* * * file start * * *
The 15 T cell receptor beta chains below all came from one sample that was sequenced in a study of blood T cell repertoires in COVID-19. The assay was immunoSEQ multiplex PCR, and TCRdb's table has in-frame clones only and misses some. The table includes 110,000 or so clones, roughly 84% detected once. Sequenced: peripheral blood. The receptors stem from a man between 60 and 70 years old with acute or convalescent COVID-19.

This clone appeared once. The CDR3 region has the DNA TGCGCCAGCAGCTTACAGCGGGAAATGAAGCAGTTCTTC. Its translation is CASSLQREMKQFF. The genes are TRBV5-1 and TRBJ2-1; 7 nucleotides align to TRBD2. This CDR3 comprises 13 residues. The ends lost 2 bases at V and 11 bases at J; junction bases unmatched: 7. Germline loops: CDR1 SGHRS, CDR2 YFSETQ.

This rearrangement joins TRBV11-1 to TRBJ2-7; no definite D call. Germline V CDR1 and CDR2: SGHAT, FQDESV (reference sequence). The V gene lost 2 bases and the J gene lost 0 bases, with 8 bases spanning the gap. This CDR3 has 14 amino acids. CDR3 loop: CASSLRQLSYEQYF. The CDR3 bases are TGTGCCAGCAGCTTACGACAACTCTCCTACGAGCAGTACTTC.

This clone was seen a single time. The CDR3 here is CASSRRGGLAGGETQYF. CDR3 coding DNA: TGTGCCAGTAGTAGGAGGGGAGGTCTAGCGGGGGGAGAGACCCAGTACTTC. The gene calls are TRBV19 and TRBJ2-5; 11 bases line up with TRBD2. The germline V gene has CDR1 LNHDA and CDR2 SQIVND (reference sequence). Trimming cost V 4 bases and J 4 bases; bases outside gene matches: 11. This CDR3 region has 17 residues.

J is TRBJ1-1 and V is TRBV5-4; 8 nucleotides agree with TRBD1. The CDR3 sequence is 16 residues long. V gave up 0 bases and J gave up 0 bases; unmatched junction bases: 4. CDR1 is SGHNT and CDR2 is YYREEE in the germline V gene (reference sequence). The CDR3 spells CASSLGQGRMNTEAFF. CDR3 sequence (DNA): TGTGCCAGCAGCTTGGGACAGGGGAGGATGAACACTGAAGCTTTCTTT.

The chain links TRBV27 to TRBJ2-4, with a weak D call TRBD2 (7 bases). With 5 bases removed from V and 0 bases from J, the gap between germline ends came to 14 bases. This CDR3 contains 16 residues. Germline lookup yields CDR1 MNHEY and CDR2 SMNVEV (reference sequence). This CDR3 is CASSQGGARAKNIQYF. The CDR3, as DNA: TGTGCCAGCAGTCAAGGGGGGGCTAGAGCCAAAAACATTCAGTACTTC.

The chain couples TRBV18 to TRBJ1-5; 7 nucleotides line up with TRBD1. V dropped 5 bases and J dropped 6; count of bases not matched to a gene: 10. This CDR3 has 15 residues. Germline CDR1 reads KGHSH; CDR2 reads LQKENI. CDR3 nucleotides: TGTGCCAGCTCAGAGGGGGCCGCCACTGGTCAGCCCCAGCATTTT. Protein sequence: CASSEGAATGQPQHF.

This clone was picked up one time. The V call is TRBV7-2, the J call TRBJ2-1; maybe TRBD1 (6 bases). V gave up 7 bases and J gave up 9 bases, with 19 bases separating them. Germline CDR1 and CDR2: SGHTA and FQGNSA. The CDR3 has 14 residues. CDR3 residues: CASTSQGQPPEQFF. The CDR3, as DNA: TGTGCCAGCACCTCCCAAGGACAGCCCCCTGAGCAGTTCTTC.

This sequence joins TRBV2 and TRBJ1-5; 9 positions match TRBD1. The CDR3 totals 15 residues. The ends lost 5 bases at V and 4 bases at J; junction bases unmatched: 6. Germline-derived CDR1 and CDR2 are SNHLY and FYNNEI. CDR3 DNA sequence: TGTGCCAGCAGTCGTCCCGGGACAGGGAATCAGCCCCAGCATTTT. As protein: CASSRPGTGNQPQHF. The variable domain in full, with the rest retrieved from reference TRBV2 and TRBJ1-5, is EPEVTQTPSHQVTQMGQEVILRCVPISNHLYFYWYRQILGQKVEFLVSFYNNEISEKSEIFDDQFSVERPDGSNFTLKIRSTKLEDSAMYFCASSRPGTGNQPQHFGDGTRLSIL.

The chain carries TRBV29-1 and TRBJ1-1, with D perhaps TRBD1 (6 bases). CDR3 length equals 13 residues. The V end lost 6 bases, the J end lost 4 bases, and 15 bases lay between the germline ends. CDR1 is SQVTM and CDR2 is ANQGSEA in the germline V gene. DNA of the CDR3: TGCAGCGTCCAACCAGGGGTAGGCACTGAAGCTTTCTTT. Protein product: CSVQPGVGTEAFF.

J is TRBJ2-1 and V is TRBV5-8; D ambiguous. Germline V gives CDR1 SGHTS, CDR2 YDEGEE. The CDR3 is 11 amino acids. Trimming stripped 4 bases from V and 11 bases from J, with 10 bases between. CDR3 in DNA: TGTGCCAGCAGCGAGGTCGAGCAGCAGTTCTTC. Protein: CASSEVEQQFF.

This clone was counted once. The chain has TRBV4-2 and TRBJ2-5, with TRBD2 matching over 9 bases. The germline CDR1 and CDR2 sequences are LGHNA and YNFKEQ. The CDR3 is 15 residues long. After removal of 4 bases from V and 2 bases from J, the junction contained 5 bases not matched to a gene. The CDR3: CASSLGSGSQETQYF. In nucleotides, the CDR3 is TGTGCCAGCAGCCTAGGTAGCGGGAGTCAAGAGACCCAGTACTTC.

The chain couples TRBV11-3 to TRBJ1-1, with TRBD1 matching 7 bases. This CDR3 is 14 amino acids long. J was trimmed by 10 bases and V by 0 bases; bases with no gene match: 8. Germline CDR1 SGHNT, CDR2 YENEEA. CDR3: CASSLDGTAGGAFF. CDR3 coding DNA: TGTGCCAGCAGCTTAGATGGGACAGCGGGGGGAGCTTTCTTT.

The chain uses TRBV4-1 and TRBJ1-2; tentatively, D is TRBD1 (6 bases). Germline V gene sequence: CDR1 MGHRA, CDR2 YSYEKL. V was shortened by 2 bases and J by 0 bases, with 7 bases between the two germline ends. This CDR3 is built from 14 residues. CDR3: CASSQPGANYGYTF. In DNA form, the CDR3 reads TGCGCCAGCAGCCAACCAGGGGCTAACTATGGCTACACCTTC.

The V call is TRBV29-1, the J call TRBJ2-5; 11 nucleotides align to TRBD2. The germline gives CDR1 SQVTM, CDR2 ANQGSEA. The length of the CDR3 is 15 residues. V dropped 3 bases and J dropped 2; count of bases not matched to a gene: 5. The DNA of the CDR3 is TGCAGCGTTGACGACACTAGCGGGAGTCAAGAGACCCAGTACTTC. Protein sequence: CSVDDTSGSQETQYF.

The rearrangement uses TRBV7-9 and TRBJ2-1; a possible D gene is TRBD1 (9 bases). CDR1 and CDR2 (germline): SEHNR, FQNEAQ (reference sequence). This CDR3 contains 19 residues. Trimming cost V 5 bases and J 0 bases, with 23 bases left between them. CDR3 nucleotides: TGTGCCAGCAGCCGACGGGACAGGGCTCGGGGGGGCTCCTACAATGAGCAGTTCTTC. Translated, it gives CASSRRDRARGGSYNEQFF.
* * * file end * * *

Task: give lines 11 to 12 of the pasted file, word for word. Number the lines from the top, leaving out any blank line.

J is TRBJ2-1 and V is TRBV5-8; D ambiguous. Germline V gives CDR1 SGHTS, CDR2 YDEGEE. The CDR3 is 11 amino acids. Trimming stripped 4 bases from V and 11 bases from J, with 10 bases between. CDR3 in DNA: TGTGCCAGCAGCGAGGTCGAGCAGCAGTTCTTC. Protein: CASSEVEQQFF.

This clone was counted once. The chain has TRBV4-2 and TRBJ2-5, with TRBD2 matching over 9 bases. The germline CDR1 and CDR2 sequences are LGHNA and YNFKEQ. The CDR3 is 15 residues long. After removal of 4 bases from V and 2 bases from J, the junction contained 5 bases not matched to a gene. The CDR3: CASSLGSGSQETQYF. In nucleotides, the CDR3 is TGTGCCAGCAGCCTAGGTAGCGGGAGTCAAGAGACCCAGTACTTC.